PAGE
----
In doubles pickleball, the service scoring rule requires strategic coordination with your partner. The serving side has the chance to score, so the server’s partner must be ready to capitalize.

Teams have to match up their formations based on who is serving. For example, the stronger player may take the lead up at the non-volley zone when their partner is serving. But then switch to protecting the backcourt when their partner is receiving.

Getting your team patterns and positioning tuned up takes practice. But seamless coordination leads to more scoring opportunities when controlling the serve.

Managing Scoring Discrepancies

The unique pickleball scoring style also requires some tactful management around mistakes. Since only the serving team can score points, it’s important to avoid incorrectly awarding points:

  • If the receiving team accidentally hits the ball out of bounds, no point is awarded.
  • If the receiving team accidentally scores in the net, no point is awarded.
  • To avoid scoring disputes, call outs and faults clearly and immediately.

With scorekeeping only going one direction, pay close attention to who the server is before awarding points. And when in doubt, re-serve the point to avoid unfair calls.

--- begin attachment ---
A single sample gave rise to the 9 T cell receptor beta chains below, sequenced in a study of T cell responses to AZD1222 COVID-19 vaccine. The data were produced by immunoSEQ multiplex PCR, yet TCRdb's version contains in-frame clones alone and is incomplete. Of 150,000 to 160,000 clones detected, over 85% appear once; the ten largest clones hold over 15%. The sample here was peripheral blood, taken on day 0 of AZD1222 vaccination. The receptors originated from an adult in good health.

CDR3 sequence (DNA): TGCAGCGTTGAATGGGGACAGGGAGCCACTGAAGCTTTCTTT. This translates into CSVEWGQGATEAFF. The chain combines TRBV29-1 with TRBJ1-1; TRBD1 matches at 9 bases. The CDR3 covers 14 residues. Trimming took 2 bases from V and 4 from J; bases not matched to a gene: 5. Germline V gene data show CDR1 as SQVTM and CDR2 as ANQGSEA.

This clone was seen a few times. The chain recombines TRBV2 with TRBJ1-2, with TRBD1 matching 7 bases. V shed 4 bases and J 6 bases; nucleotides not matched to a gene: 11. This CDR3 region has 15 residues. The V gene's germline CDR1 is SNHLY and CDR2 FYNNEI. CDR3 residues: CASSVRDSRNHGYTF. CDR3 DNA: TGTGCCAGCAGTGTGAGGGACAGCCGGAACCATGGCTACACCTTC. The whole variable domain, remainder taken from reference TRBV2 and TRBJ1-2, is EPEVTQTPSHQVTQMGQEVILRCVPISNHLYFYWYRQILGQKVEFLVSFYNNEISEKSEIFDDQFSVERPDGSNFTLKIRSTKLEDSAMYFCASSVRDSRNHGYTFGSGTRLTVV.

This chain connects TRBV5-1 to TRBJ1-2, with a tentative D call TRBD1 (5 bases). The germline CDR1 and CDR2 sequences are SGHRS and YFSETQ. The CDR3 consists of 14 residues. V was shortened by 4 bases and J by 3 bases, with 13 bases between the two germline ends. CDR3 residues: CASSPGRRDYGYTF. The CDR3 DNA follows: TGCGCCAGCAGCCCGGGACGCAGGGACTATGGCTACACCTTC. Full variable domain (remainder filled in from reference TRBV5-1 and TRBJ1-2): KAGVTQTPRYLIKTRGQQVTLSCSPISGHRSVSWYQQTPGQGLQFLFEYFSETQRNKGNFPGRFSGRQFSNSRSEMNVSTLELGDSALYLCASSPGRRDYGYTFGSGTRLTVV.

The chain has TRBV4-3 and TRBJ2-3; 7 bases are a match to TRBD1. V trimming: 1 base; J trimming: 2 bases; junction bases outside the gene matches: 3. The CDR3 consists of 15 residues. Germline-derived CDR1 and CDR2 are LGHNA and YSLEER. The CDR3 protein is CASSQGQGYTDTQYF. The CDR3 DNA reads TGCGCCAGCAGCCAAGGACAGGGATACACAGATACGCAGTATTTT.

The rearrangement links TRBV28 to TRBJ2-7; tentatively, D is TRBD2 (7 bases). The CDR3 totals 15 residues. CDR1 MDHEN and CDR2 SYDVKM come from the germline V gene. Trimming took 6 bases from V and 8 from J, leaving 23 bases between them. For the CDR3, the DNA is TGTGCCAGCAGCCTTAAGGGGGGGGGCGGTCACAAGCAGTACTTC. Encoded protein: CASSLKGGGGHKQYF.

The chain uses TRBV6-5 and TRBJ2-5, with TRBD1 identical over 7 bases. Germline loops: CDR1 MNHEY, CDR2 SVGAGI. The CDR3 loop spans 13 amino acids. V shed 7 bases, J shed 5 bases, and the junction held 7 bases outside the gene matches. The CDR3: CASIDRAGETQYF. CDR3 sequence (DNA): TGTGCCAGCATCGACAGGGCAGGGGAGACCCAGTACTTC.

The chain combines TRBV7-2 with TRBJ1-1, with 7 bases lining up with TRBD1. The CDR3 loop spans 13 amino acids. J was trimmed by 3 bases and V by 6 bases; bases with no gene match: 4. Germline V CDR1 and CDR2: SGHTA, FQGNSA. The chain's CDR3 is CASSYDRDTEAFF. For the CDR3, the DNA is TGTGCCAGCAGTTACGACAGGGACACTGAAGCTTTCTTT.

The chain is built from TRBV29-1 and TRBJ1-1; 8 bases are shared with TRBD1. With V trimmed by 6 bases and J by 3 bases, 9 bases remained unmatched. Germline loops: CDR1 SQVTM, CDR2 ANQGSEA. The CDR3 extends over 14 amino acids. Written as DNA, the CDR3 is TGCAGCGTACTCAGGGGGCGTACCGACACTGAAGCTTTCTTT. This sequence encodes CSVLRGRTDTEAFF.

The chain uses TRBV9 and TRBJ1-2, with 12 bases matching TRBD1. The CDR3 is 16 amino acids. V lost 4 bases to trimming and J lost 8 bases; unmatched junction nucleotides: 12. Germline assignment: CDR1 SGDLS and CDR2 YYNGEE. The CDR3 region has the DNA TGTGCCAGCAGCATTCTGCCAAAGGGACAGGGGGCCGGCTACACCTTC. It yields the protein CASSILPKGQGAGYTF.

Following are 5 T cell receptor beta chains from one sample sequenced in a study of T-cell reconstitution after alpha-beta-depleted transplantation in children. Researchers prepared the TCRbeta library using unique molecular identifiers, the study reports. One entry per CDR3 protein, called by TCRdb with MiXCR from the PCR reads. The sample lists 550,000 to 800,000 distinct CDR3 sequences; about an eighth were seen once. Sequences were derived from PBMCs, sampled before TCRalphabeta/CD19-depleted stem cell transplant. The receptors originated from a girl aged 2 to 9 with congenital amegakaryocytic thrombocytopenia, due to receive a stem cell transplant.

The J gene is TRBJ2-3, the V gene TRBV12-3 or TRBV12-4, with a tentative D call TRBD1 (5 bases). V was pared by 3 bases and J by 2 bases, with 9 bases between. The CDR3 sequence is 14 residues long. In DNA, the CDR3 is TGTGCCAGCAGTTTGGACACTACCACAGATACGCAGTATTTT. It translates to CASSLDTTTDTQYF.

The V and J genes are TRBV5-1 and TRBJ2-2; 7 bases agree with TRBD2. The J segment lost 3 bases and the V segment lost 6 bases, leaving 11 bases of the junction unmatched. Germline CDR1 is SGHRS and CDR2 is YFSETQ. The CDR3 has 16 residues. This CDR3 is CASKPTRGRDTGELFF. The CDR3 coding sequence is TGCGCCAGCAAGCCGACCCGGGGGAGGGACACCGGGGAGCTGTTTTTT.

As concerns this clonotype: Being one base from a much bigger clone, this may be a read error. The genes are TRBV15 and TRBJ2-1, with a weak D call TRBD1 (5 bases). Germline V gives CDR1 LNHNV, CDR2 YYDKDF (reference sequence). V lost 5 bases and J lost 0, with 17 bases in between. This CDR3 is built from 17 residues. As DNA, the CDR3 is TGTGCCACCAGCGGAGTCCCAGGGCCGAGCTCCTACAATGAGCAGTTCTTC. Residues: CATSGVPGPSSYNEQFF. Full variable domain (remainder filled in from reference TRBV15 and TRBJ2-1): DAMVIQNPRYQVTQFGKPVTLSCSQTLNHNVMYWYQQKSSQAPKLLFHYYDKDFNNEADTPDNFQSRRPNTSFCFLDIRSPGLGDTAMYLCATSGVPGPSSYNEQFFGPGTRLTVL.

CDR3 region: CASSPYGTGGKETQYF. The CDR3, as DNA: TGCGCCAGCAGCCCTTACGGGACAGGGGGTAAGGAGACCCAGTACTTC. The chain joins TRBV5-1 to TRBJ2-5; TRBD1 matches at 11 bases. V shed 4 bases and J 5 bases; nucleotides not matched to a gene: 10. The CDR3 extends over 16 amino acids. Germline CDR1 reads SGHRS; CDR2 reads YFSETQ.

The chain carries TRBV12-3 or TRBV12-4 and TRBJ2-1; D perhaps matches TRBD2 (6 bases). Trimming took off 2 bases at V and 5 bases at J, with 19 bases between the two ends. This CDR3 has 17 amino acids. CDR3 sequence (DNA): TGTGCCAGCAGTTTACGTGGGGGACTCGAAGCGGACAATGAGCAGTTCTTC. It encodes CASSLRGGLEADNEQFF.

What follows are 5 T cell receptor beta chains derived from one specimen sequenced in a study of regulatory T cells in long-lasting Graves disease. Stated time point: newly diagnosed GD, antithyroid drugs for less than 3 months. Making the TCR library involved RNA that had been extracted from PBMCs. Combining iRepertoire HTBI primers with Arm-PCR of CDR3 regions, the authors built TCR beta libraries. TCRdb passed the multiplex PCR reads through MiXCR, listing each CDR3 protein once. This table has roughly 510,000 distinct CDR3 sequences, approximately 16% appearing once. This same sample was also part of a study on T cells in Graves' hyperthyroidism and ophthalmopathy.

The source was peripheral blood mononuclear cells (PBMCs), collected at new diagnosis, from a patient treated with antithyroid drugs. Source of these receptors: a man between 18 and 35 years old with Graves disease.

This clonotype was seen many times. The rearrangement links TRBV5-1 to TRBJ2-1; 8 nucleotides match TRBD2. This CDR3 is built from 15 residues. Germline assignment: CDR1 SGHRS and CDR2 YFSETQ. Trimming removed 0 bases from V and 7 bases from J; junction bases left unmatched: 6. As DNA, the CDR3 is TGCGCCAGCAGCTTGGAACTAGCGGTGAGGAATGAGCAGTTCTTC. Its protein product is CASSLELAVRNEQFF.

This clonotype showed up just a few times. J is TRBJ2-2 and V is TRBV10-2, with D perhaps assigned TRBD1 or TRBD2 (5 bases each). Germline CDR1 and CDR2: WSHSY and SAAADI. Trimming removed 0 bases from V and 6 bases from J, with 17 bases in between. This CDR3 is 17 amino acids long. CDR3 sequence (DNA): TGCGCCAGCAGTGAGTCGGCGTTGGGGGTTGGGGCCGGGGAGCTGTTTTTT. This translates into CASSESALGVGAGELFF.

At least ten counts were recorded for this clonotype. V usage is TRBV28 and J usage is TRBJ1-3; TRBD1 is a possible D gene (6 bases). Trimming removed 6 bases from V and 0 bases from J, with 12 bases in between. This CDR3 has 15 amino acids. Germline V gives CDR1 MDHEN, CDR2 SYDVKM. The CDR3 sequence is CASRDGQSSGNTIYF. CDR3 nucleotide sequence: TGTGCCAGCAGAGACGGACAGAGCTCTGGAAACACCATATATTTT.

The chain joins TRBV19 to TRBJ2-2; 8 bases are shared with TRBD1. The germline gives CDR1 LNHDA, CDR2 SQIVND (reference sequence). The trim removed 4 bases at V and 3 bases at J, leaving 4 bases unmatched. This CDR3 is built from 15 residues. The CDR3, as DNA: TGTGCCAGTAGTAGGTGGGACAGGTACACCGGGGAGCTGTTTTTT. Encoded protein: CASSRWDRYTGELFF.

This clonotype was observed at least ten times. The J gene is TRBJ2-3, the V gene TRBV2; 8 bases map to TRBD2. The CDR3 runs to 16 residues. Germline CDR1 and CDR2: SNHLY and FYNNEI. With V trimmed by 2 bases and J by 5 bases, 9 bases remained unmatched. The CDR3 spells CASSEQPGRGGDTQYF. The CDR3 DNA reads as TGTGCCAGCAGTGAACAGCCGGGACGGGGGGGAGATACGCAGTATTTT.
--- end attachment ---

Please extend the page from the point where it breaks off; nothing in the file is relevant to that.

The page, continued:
In conclusion, standard recreational and competitive pickleball matches are played to 11 points rather than the 21 points used in tennis. The shorter 11 point format helps create a fast-paced game that is accessible to newer players. However, some professional pickleball tournaments, especially those organized by the PPA, use the 21 point format instead. But for most casual and club games, play continues until one side reaches 11 points and leads by at least 2. This unique scoring style creates fun volley exchanges as teams strategize around controlling the serve. So while the basketball-like tally of counting by 1s goes to 11 instead of 21, the action and excitement of pickleball still delivers!

Scoring System Game Point Total Competitive Level
Standard 11 points Recreational and club play
Professional 21 points Pro tournaments
Variations 15 points, win by 1 Friendly games